Barcelona--Patients with Stage IV squamous non-small cell lung cancer enrolled in clinical trial to test the immunotherapy atezolizumab and chemotherapy against chemotherapy alone experienced a longer survival rate, among a subgroup of patients with high PD-LI.
The data for the Impower131 Trial was presented today by Dr. F. Cappuzzo, from Azienda Unità Sanitaria Locale della Romagna, Ravenna/Italy at the IASLC 2019 World Conference on Lung Cancer, hosted by the International Association for the Study of Lung Cancer.
IMpower131 is a randomized Phase III trial of atezolizumab + chemotherapy vs chemotherapy alone as first-line therapy in Stage IV squamous NSCLC, which is the most advanced form of the disease. The five-year survival rate for those diagnosed with stage IV lung cancer is less than 10 percent.
The multi-center trial enrolled 1021 patients-- the 343 patients in Arm B received atezolizumab + carboplatin + nab-paclitaxel 100 mg/m2 qw. There were 340 patients enrolled in Arm C who received carboplatin + nab-paclitaxel for four or six cycles followed by best supportive care.
The proportion of patients with high positive or negative PD-L1 expression was similar between arms. Median overall survival in the Intention to Treat population was 14.2 months in Arm B vs 13.5 months in Arm C not crossing the boundary for statistical significance. In the PD-L1-high subgroup, median overall survival was 23.4 vs 10.2 months, respectively. Treatment-related Grade 3-4 AEs and treatment-related adverse effects occurred in 68.0% and 21.0% (Arm B) and 57.5% and 10.5% (Arm C) of patients; no new safety signals were identified, consistent with previous analyses.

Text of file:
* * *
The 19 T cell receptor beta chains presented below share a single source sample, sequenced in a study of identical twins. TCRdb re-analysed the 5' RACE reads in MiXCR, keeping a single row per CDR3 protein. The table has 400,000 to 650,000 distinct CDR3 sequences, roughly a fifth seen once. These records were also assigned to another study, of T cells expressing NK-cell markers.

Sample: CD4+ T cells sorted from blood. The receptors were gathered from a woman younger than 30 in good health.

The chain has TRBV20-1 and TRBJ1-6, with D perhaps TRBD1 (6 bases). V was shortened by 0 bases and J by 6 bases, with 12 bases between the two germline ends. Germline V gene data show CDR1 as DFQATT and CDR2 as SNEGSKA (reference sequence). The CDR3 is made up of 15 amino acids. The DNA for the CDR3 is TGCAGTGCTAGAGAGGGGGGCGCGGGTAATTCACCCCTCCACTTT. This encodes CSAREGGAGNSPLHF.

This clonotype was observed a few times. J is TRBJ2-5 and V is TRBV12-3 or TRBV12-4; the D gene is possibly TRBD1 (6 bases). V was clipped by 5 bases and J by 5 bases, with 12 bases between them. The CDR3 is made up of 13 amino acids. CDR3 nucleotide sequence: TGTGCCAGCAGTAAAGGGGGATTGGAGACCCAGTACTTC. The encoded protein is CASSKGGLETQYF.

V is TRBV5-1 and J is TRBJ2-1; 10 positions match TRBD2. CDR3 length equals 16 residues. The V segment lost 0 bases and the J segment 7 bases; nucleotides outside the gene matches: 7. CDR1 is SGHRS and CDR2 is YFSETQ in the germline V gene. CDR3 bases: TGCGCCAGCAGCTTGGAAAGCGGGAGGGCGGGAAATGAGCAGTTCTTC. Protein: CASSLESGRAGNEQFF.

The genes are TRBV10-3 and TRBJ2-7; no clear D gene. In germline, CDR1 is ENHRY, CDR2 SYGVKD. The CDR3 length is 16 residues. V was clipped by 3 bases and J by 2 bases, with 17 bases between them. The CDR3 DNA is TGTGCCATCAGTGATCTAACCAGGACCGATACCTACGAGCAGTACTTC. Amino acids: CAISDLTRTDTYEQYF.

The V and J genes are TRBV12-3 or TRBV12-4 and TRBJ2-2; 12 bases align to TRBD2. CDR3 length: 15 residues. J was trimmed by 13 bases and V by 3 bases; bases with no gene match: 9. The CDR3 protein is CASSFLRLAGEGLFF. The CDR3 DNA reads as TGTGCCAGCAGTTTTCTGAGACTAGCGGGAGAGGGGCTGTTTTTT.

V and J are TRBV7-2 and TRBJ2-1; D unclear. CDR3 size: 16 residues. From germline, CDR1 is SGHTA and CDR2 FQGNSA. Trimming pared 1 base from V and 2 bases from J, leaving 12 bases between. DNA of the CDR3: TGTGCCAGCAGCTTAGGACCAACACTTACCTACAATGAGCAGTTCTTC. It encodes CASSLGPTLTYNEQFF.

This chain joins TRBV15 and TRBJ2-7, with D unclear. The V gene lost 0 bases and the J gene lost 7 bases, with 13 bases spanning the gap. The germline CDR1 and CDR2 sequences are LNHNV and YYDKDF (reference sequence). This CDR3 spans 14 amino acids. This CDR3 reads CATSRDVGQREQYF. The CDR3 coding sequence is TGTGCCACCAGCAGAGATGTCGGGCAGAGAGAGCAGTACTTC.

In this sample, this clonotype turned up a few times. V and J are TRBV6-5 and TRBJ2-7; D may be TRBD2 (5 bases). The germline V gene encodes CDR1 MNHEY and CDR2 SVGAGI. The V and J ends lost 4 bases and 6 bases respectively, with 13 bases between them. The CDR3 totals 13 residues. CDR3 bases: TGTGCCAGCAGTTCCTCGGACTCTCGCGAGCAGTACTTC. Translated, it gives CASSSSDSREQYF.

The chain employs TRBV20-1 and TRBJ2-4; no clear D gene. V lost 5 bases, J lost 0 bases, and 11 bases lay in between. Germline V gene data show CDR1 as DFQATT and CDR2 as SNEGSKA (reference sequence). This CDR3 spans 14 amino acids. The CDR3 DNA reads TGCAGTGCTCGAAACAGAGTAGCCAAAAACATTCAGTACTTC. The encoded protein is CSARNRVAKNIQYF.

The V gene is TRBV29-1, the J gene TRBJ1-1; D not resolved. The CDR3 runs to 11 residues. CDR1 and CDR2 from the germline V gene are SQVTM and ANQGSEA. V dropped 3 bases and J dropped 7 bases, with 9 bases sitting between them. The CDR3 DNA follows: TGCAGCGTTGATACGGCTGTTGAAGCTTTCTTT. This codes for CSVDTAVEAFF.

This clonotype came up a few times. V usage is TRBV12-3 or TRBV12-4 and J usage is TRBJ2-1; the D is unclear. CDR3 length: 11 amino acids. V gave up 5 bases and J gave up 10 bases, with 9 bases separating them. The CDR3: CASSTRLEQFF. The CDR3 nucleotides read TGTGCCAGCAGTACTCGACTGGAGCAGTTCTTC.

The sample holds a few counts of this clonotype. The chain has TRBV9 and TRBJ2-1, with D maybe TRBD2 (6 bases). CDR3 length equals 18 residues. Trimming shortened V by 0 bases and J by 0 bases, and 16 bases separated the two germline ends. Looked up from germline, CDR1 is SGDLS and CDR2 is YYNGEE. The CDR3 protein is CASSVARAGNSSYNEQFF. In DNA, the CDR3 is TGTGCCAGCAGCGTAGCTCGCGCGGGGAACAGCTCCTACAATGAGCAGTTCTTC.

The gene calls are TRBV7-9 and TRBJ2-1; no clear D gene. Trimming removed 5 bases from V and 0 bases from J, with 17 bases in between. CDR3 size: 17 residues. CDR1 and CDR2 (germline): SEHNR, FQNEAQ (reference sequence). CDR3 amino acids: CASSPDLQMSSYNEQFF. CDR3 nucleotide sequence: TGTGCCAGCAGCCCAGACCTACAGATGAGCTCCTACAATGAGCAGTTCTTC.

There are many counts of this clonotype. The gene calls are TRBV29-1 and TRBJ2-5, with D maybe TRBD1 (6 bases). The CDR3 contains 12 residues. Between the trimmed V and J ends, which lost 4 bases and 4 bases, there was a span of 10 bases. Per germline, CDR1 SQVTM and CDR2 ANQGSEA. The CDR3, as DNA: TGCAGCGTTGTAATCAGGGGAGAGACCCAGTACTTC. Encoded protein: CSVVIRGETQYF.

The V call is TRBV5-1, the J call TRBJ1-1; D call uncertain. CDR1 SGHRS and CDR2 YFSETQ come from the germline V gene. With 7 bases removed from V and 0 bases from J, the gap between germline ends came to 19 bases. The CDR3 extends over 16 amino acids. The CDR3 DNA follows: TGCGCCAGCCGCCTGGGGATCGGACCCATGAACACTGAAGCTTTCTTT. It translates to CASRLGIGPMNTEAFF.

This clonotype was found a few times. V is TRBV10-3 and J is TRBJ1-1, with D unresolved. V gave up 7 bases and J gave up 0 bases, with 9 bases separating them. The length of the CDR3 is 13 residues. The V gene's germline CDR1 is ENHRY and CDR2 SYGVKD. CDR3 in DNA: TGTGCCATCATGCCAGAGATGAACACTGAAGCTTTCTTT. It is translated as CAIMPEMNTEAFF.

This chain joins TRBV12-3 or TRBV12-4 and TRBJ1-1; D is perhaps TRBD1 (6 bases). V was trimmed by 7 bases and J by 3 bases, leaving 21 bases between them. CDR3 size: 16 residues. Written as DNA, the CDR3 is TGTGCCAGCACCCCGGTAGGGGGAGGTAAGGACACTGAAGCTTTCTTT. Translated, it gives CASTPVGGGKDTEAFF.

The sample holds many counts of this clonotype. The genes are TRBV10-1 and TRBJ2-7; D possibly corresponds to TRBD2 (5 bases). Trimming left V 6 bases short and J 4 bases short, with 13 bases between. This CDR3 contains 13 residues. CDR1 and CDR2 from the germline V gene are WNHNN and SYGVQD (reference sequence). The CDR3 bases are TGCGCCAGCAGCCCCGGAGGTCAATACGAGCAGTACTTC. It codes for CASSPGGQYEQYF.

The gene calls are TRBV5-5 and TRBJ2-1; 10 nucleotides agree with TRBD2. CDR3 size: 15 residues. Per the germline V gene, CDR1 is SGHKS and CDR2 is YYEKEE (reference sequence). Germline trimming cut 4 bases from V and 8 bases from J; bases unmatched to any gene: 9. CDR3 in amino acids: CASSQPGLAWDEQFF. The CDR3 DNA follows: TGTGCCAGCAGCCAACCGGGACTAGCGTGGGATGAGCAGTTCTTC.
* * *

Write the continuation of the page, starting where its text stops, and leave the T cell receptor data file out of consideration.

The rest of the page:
Final overall survival in Arm B vs C did not cross the boundary for statistical significance but clinically meaningful overall survival improvement was observed in the PD-L1-high subgroup, despite not being formally tested.
"The study provides additional evidence on the efficacy of immunotherapy in patients with lung cancer. The strong benefit observed in high PD-L1 expressors highlights relevance of biomarkers for patient selection," Dr. Cappuzzo said.
About the WCLC:
The WCLC is the world's largest meeting dedicated to lung cancer and other thoracic malignancies, attracting more than 7,000 researchers, physicians and specialists from more than 100 countries. The goal is to increase awareness, collaboration and understanding of lung cancer, and to help participants implement the latest developments across the globe. The conference will cover a wide range of disciplines and unveil several research studies and clinical trial results. For more information, visit wclc2019.iaslc.org.
About the IASLC:
The International Association for the Study of Lung Cancer (IASLC) is the only global organization dedicated solely to the study of lung cancer and other thoracic malignancies. Founded in 1974, the association's membership includes more than 7,500 lung cancer specialists across all disciplines in over 100 countries, forming a global network working together to conquer lung and thoracic cancers worldwide. The association also publishes the Journal of Thoracic Oncology, the primary educational and informational publication for topics relevant to the prevention, detection, diagnosis and treatment of all thoracic malignancies. Visit http://www.iaslc.org for more information.